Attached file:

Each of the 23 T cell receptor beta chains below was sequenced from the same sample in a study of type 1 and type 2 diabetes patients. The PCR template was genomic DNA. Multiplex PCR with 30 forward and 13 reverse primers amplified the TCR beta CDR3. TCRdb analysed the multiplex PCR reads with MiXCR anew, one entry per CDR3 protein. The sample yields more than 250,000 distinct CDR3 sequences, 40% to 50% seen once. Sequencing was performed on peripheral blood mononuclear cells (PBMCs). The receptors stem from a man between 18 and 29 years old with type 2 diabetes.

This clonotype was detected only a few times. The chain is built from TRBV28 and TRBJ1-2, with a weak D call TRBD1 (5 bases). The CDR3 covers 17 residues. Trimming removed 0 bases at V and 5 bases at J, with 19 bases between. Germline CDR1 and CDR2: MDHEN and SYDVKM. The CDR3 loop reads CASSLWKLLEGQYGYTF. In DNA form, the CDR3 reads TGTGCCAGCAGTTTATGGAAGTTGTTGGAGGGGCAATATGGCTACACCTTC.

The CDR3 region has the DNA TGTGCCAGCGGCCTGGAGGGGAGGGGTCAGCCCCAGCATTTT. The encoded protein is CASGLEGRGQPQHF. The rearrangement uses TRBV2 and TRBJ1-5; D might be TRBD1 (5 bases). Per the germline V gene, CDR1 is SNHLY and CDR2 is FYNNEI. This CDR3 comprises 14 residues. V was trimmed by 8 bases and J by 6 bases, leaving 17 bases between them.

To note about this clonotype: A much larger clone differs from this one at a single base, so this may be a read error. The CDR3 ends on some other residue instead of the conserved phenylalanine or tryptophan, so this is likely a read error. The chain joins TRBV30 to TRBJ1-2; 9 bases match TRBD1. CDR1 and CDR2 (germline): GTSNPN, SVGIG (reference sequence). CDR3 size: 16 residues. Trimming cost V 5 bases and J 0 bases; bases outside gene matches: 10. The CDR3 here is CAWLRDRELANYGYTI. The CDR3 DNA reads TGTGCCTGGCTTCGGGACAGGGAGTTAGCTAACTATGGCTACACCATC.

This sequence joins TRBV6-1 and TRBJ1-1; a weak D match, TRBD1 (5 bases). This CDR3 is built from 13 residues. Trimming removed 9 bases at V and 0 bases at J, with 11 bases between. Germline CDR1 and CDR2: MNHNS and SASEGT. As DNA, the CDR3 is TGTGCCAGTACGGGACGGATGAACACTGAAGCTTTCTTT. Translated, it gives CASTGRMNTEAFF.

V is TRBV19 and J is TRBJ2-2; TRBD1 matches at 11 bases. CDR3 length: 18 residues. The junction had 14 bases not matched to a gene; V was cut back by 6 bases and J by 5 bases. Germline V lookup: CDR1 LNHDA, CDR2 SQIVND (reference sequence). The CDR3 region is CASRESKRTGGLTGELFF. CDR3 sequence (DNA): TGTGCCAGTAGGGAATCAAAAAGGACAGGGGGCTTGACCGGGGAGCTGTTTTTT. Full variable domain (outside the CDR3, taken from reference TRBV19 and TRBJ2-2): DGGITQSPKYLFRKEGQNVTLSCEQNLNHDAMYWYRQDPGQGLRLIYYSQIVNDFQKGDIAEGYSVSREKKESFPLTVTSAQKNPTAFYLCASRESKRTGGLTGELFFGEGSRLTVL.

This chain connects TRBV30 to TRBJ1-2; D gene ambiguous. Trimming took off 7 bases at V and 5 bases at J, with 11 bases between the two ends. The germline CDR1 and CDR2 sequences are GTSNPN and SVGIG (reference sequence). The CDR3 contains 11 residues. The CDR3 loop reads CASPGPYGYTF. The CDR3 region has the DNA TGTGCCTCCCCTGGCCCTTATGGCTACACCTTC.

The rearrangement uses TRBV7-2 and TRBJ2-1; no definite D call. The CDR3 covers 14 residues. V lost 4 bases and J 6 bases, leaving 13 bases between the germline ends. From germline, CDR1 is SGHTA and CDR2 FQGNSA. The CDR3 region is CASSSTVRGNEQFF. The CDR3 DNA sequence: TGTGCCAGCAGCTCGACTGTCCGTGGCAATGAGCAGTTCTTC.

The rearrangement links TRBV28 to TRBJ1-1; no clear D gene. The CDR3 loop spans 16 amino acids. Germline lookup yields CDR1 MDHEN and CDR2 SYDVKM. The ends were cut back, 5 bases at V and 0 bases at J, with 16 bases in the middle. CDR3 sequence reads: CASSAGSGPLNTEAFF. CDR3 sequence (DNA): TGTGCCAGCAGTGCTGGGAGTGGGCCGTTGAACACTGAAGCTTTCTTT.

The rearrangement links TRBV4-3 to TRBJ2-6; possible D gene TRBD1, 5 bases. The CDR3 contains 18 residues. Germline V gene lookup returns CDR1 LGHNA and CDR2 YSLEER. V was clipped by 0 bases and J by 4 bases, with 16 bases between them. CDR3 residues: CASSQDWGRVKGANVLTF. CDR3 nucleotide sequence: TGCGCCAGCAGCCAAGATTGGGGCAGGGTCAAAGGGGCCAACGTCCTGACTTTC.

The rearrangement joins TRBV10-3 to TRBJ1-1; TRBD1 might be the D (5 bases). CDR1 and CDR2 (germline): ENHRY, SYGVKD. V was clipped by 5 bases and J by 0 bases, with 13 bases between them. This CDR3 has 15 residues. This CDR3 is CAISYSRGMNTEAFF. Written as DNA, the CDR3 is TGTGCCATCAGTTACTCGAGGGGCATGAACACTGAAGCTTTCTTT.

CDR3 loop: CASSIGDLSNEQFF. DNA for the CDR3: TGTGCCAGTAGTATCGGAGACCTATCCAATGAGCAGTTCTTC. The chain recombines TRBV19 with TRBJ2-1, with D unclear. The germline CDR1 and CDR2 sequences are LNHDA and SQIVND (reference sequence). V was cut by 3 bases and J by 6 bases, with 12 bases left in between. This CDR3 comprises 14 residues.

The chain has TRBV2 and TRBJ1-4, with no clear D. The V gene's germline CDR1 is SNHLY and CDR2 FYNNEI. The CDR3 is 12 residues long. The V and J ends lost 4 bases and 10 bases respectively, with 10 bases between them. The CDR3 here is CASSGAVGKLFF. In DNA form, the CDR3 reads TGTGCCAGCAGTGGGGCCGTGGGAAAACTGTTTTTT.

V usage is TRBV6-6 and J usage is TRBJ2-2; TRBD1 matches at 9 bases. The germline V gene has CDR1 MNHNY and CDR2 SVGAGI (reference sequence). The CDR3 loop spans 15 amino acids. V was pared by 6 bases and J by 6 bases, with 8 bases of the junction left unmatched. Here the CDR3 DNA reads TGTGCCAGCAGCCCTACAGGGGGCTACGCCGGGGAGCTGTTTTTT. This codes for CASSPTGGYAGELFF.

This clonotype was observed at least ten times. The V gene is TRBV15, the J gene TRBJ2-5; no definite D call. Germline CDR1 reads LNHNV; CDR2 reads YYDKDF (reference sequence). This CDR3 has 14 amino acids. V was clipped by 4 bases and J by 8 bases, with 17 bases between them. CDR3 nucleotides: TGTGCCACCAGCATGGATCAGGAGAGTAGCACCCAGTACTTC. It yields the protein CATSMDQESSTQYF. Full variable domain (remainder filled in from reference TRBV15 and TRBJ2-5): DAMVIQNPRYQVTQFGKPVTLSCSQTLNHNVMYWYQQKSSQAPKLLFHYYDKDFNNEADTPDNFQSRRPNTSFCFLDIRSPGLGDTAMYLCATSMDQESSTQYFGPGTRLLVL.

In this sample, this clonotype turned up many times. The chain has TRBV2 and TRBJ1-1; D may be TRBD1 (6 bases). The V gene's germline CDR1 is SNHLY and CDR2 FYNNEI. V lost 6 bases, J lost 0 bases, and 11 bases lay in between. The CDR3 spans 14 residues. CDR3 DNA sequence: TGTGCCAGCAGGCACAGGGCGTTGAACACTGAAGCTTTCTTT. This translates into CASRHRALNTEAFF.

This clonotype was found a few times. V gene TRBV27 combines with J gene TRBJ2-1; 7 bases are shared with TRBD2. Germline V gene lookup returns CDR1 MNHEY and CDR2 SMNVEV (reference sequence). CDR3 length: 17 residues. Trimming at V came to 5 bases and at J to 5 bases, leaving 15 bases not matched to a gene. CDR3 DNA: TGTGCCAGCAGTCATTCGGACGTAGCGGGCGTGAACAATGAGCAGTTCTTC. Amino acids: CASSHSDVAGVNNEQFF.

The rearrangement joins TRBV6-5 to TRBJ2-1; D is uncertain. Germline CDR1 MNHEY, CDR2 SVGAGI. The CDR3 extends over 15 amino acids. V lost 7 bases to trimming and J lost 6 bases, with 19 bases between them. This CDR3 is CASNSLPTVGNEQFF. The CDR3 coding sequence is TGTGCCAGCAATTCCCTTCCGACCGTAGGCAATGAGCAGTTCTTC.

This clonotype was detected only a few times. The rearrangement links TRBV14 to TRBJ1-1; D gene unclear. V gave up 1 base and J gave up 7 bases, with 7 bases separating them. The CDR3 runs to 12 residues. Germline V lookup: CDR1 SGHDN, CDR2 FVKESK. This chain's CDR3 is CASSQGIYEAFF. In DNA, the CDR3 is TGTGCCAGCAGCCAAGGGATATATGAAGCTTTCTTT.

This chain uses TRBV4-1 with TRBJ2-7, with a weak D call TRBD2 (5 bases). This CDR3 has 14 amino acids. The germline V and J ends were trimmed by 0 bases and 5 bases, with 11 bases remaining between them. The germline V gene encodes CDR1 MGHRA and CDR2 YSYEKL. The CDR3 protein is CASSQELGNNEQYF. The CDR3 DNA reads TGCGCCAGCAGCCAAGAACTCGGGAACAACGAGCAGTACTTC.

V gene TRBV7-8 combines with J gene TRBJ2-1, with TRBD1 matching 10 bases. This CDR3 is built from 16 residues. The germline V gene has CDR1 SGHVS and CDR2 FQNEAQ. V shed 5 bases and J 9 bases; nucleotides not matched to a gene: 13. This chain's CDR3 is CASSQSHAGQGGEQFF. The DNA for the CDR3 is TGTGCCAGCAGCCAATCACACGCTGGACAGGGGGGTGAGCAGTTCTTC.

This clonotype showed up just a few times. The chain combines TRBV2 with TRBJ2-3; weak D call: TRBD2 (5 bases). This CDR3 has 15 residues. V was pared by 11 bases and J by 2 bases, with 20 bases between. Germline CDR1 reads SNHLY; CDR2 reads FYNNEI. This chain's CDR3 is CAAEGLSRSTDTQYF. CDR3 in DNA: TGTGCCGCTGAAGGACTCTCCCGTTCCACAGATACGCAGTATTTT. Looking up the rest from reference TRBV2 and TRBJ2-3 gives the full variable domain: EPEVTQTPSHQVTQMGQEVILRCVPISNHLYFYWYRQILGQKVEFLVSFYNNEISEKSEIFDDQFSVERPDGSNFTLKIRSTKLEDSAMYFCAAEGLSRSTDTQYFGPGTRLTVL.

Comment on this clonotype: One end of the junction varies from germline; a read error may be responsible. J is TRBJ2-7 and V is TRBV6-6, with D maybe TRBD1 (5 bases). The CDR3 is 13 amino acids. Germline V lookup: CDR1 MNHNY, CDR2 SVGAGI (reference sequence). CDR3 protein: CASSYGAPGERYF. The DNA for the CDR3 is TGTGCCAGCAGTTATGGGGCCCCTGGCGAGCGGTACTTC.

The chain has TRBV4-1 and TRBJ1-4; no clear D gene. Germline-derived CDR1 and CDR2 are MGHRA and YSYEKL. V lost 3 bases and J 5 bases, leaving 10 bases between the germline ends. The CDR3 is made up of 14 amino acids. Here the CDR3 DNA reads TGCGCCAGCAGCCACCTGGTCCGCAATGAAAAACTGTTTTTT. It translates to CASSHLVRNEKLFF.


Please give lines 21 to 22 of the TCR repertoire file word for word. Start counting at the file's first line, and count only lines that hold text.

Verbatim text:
V gene TRBV7-8 combines with J gene TRBJ2-1, with TRBD1 matching 10 bases. This CDR3 is built from 16 residues. The germline V gene has CDR1 SGHVS and CDR2 FQNEAQ. V shed 5 bases and J 9 bases; nucleotides not matched to a gene: 13. This chain's CDR3 is CASSQSHAGQGGEQFF. The DNA for the CDR3 is TGTGCCAGCAGCCAATCACACGCTGGACAGGGGGGTGAGCAGTTCTTC.

This clonotype showed up just a few times. The chain combines TRBV2 with TRBJ2-3; weak D call: TRBD2 (5 bases). This CDR3 has 15 residues. V was pared by 11 bases and J by 2 bases, with 20 bases between. Germline CDR1 reads SNHLY; CDR2 reads FYNNEI. This chain's CDR3 is CAAEGLSRSTDTQYF. CDR3 in DNA: TGTGCCGCTGAAGGACTCTCCCGTTCCACAGATACGCAGTATTTT. Looking up the rest from reference TRBV2 and TRBJ2-3 gives the full variable domain: EPEVTQTPSHQVTQMGQEVILRCVPISNHLYFYWYRQILGQKVEFLVSFYNNEISEKSEIFDDQFSVERPDGSNFTLKIRSTKLEDSAMYFCAAEGLSRSTDTQYFGPGTRLTVL.